The College Application: An Overview

The Ivy League Prep team is made up of highly successful professionals with a thorough knowledge of the college admissions process. We want to use our expertise to help you craft an outstanding admissions profile and gain admission to your first-choice school. Before starting on the admissions process, you should know how college applications are typically structured.

In this article, we’ll look at the Common Application and then discuss the supplemental application materials required by some colleges.

The Common Application

The Common Application, also known as the Common App, is a standardized college application that is accepted by over 900 colleges. It has been in use since the mid-1970s. The goal of the Common App is to streamline the application process and make it easier for students to apply to multiple schools. If you are applying to several colleges, the Common App will save you time and effort.

Even though the purpose of the Common App is to make the application process more efficient, you should still tailor your applications to each school. This is especially important if you are applying to top-tier schools.

Supplemental Application Materials

In addition to the Common App, many schools also ask for pre-applications or other supplemental application materials. Teacher, counselor, and peer recommendations are usually required.

Other materials, such as art supplements, research paper abstracts, and music recordings may simply help admissions officers better understand your goals, accomplishments, and interests. Each school’s requirements are different, so you’ll need to do some research to find out what each college requires.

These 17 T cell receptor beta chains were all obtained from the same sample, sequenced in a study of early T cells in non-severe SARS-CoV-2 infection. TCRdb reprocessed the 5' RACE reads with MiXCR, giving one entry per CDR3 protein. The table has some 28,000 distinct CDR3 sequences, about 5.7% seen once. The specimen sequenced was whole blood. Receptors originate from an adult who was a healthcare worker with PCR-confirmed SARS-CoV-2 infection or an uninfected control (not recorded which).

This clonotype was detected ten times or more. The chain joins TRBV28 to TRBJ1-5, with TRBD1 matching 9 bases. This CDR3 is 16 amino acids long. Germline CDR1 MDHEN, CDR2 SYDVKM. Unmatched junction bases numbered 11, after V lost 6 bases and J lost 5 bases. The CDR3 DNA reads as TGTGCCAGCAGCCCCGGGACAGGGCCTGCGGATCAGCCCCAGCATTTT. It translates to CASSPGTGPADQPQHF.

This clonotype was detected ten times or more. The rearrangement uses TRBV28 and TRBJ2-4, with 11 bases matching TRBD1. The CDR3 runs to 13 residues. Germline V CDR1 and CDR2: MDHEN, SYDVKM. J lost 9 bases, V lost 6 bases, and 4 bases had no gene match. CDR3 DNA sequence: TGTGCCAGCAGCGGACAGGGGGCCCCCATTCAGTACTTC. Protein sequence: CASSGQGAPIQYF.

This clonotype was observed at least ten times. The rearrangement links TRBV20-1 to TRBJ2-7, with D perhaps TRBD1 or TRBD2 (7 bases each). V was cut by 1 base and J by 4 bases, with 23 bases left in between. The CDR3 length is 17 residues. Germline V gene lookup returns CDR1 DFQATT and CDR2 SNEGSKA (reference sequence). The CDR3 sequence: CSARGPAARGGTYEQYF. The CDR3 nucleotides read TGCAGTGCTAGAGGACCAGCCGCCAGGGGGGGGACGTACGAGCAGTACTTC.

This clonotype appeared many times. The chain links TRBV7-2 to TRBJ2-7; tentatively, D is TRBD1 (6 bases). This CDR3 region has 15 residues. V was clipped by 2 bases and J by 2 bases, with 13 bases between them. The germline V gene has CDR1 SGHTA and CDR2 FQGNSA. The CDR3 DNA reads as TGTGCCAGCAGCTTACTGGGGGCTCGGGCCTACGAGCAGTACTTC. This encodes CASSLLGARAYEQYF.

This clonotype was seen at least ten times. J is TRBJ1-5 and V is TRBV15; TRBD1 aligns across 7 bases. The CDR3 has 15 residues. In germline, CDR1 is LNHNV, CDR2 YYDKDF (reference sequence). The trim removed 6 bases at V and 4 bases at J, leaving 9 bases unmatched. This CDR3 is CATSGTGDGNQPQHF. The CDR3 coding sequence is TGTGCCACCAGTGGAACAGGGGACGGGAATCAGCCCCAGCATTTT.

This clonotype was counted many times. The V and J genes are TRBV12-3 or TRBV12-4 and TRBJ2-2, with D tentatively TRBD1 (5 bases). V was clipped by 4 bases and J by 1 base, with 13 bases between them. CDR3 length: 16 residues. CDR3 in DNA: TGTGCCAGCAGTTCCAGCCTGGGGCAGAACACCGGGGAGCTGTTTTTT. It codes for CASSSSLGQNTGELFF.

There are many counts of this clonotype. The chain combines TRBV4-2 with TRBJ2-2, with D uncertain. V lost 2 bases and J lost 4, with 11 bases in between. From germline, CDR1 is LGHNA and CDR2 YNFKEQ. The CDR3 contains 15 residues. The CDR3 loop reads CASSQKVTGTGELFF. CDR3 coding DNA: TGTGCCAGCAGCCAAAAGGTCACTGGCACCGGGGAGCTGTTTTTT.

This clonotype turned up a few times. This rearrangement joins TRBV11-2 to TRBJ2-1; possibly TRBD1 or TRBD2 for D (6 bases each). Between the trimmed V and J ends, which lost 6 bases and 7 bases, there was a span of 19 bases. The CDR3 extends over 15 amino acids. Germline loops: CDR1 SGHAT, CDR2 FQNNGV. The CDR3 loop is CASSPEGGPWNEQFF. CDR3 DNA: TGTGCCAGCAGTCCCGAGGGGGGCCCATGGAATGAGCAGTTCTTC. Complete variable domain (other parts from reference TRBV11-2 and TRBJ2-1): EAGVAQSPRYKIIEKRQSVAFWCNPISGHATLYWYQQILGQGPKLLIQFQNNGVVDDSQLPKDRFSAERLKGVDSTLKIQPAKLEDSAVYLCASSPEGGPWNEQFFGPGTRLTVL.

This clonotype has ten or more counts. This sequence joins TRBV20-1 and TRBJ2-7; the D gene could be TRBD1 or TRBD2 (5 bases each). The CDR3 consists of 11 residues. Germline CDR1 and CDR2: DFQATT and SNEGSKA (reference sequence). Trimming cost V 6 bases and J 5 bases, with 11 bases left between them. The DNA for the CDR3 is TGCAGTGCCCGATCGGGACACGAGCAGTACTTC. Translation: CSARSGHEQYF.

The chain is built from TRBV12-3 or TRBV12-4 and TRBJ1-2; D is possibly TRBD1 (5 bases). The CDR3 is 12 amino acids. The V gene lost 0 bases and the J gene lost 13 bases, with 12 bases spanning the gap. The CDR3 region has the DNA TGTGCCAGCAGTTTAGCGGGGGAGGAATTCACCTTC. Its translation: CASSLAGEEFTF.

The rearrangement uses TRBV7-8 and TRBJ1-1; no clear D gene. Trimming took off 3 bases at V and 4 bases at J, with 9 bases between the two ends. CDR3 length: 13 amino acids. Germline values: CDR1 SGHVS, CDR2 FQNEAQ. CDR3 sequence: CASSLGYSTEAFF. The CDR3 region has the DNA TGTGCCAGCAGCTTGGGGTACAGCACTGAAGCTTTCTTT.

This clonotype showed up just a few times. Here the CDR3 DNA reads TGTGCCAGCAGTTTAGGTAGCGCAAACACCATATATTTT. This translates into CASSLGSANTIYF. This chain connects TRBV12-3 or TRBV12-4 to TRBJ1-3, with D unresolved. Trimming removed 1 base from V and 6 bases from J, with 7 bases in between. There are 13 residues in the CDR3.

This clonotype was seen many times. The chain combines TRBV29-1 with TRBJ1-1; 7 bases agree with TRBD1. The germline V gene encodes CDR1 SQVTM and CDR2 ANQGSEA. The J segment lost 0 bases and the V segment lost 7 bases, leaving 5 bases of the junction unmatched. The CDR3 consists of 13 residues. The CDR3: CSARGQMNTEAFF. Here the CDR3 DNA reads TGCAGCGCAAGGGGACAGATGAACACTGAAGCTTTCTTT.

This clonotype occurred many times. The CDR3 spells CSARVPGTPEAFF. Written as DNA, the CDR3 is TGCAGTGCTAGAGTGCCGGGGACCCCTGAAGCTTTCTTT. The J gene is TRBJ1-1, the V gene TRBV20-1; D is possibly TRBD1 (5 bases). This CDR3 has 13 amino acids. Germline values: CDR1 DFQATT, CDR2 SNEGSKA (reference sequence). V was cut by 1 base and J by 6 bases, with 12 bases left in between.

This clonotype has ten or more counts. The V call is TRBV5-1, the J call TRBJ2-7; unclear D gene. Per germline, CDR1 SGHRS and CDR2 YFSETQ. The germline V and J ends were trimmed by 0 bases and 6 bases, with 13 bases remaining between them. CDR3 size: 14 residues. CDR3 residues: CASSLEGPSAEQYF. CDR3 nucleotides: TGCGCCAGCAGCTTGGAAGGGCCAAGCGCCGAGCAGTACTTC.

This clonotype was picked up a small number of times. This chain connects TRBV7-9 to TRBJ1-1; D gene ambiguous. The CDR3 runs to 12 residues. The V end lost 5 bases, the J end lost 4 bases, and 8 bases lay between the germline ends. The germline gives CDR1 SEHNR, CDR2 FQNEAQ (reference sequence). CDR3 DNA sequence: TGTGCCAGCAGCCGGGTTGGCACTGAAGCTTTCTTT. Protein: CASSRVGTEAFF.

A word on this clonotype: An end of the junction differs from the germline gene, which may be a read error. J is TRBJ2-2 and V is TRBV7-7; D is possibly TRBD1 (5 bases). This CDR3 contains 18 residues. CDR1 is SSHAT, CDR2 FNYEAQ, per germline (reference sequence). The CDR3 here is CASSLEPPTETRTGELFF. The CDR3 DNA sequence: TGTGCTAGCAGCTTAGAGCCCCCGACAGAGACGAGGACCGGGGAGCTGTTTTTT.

Many schools that accept the Common App also provide school-specific application materials, either in the form of a pre-application, additional questions, or additional writing prompts.

If your target college requires a pre-application, this will probably be the first admissions document you’ll need to send. The application fee will typically be due when you file the pre-application. For most other schools, the Common App will be the first document you’ll need to send (along with the application fee).

Biographical Information

At some colleges, the pre-application is the first part of an applicant’s file to be read by the admissions officer. In such cases, the pre-application usually includes fields for biographical information, which the admissions officer uses to create a new file for the applicant.

Prior Contact and Demonstrated Interest

In addition to requesting basic information, a college’s pre-application or additional questions supplement might ask how you learned about the school and whether you have applied previously.

For some top colleges, demonstrated interest shows that an applicant would seriously consider attending if given the opportunity. Contacting a college directly, visiting, attending an event—all of these actions demonstrate interest.

However, not all colleges ascribe importance to demonstrated interest. For many top colleges, including the eight Ivy League schools, Boston College, Stanford University, and the University of Southern California, just applying is enough to show serious interest in the school. Other top colleges, such as Northwestern University, the University of Chicago, and the University of Notre Dame, do place some importance on demonstrated interest.


Colleges will usually require you to provide a wealth of information regarding your accomplishments, interests, extracurricular activities, academic records, and more. Additionally, you’ll have to make sure your application grabs the admission officer’s attention as quickly as possible to increase your chances of acceptance.

The application process can certainly seem a bit daunting at times, but don’t worry! Ivy League Prep would be delighted to provide you with personalized, 24/7 guidance. Book an initial consultation today.